DragonFly kernel List (threaded) for 2004-01
Re: Background fsck
On 21 Jan 2004 07:35:13 GMT
Michel Talon <talon@xxxxxxxxxxxxxxxx> wrote:
> Chris Pressey <cpressey@xxxxxxxxxxxxxxx> wrote in
> > My own opinion is that the "speed-up-recovery-after-a-crash" thing,
> > while apparently a very sexy problem for filesystem programmers to
> > tackle, is going to become more and more of a non-problem as UPS's
> > become more and more consumer-friendly.
> You are simply forgetting that the crash may occur for a completely
> different reason than power failure, for example crash of the kernel.
> It occurred to me once that i removed sound module from my freebsd box
> which paniced immediately. Unfortunately this may have been in the
> middle of updating the superblock and at reboot fsck was unable to
> correct the situation and asked for a copy of the superblock. Still
> more unfortunately the first backup was corrupt also, and i had to
> find another good one.
Hmm... actually, there are two things here.
One is that I didn't make my point very clear. It's not actually about
UPSes in particular. It's more about the general trend in the mass
storage industry towards smarter and more self-contained devices.
Consider, for example, how many options for newfs(8) are now "of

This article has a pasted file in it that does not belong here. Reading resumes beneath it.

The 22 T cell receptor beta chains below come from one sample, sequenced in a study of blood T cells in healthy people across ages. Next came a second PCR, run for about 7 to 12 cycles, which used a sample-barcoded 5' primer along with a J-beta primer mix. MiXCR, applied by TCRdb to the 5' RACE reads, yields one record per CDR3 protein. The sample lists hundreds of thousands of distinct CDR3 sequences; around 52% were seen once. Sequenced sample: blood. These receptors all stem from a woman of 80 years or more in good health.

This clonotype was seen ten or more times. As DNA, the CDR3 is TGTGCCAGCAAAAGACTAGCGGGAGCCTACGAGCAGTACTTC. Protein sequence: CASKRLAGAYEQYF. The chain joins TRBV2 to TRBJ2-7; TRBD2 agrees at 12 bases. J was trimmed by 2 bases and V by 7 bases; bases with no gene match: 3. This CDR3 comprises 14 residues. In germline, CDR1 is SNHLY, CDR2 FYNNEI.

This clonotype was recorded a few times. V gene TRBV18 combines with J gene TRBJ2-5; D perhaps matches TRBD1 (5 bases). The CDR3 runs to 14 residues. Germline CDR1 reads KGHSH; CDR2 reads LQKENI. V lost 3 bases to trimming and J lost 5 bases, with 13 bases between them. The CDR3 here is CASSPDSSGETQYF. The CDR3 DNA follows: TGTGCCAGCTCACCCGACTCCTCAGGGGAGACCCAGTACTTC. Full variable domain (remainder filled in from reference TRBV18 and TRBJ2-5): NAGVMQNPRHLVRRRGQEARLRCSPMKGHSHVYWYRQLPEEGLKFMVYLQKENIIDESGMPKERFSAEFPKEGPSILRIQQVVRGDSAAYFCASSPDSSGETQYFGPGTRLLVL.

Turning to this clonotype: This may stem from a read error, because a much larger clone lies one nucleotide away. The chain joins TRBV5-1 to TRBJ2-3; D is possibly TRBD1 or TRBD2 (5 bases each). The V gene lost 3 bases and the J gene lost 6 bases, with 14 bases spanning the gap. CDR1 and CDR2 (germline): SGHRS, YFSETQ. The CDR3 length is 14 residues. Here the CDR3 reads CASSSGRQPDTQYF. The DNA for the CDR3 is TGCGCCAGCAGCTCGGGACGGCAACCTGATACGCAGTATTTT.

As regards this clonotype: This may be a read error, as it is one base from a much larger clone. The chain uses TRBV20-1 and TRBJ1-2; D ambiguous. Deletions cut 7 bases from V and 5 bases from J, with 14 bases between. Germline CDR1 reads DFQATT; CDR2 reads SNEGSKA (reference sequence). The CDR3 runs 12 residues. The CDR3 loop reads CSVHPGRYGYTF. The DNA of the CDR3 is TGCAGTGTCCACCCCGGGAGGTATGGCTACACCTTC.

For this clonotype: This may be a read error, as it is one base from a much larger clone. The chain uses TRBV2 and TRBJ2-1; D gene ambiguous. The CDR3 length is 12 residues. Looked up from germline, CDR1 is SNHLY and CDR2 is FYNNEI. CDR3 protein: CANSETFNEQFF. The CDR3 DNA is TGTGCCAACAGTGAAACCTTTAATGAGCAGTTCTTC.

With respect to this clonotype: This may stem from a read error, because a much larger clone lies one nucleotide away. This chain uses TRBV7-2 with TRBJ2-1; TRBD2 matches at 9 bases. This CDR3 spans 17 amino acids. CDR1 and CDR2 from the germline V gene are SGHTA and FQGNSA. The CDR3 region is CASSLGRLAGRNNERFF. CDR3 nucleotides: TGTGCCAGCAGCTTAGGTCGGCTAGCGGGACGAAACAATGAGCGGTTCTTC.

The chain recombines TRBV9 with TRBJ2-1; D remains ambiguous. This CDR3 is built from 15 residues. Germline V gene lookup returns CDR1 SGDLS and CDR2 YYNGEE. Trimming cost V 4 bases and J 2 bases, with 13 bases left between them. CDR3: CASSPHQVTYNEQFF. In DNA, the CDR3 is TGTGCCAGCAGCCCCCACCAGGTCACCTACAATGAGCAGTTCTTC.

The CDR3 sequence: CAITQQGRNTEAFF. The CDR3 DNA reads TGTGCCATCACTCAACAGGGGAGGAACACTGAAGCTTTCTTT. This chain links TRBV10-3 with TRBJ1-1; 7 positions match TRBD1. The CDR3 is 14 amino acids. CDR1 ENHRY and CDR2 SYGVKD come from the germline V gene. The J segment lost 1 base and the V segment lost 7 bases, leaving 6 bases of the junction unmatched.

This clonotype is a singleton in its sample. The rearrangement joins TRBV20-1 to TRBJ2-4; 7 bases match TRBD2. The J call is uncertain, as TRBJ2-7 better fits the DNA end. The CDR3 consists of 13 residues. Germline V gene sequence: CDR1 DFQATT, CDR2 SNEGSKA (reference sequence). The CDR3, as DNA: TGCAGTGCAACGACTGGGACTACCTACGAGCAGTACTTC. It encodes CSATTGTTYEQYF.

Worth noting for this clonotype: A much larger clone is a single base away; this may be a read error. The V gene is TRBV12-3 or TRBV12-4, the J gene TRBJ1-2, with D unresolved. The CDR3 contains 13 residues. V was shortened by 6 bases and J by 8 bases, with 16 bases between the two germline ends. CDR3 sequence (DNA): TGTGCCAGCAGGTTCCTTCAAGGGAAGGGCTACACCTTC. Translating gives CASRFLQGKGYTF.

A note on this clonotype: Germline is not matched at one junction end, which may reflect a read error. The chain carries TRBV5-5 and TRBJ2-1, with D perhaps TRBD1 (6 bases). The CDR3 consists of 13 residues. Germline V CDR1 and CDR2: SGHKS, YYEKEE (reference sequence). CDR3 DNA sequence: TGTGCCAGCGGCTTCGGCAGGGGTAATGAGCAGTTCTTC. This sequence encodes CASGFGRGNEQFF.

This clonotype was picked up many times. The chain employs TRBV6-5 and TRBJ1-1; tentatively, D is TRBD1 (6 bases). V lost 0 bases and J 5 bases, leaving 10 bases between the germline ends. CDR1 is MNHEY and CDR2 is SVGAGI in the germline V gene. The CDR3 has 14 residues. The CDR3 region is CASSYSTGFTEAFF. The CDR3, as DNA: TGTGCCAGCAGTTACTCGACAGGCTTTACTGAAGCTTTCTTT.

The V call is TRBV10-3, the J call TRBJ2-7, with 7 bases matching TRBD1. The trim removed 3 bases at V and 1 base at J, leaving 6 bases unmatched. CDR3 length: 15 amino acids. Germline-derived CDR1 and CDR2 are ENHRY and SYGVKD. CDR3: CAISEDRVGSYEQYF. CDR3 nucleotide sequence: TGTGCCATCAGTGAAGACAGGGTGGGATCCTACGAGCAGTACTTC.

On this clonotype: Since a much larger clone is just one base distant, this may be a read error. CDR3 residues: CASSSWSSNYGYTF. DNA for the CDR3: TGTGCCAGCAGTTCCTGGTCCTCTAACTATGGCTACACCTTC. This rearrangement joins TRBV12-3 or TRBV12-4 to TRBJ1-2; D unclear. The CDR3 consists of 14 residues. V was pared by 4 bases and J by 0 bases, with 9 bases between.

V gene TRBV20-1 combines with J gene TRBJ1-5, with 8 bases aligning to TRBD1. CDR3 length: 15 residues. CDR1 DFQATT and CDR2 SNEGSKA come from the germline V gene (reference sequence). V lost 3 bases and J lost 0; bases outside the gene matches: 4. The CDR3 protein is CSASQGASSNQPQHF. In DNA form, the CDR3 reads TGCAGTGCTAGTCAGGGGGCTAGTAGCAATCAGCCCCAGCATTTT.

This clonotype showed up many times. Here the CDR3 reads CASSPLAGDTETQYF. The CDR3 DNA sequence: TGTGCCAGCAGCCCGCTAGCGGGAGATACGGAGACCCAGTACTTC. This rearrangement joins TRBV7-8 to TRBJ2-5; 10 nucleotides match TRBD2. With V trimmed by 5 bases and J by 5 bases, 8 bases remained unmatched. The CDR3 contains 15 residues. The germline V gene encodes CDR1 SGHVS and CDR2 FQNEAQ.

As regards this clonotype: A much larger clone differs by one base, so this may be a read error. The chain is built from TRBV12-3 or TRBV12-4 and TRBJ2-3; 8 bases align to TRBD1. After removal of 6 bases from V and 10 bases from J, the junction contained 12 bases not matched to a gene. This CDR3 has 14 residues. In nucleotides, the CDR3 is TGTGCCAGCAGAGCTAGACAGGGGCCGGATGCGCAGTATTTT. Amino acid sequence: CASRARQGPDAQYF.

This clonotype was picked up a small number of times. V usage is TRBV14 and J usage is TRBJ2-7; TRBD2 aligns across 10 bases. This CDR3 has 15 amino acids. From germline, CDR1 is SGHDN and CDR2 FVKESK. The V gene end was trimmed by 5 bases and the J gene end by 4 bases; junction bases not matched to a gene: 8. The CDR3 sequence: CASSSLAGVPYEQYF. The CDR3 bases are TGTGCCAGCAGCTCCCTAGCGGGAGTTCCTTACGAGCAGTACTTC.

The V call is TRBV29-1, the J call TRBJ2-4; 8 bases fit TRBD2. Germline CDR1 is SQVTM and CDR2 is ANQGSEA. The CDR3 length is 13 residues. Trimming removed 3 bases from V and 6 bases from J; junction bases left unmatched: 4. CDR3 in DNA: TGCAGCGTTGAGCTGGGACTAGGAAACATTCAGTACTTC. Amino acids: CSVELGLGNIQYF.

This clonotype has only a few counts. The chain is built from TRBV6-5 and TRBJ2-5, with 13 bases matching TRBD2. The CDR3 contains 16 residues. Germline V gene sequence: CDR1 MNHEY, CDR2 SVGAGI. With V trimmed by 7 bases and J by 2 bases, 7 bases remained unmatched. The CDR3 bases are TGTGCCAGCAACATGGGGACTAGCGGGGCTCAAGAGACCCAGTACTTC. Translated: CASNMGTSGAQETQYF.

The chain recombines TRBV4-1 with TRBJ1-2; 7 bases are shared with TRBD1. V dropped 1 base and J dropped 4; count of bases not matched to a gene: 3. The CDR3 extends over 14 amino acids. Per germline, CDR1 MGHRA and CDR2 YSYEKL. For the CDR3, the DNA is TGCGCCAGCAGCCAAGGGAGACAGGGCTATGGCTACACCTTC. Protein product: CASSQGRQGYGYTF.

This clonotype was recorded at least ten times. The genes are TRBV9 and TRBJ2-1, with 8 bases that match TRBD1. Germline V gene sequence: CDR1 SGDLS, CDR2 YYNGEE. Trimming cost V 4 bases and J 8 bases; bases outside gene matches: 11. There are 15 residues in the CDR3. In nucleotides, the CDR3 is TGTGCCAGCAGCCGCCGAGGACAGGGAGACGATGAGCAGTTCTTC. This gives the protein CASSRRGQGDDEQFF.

historical interest only." What will mass storage devices look like in
another twenty years - how relevant will any of this softupdates and/or
journalling technology be then? It's hard to say...
The other thing is that the idea that a power failure is not the only
reason you need to recover your disk, may be technically true while
practically being a red herring. Consider Kris Kennaway's post
(coincidentally, just yesterday) on freebsd-questions:
On Tue, 20 Jan 2004 19:42:17 -0800
Kris Kennaway <kris@xxxxxxxxxxxxxx> wrote:
> On Tue, Jan 20, 2004 at 12:31:30AM +0100, Peter Schuller wrote:
> > Do soft updates, or do they not, algorithmically guarantee
> > filesystem meta-data consistency in the event of a crash?
> If you have a power failure or similar unclean shutdown, then SU
> guarantees consistency. If there is a kernel panic or hardware
> failure, all bets are off, because there is no way to be sure that the
> kernel was writing the correct bits to the hardware prior to the
> crash, or that the hardware was writing the correct bits to disk.
i.e. if it's the software's fault, the best laid plans o' mice an' men
could be SOL anyway. (Does the same logic not hold for journalling?)
Anyway, my outlook hasn't really changed. Hardware problems are best
addressed in hardware, and software problems are better prevented than
worked around by inventing new and improved band-aids.
Sure, band-aids are good things, but it's better not to get cut in the
first place IMO.
Now, I'm not asking for a kernel that never panics (well actually I am,
but I realize that's a wee bit unrealistic at present) but how about a
kernel that doesn't panic when you try to unload a sound driver, for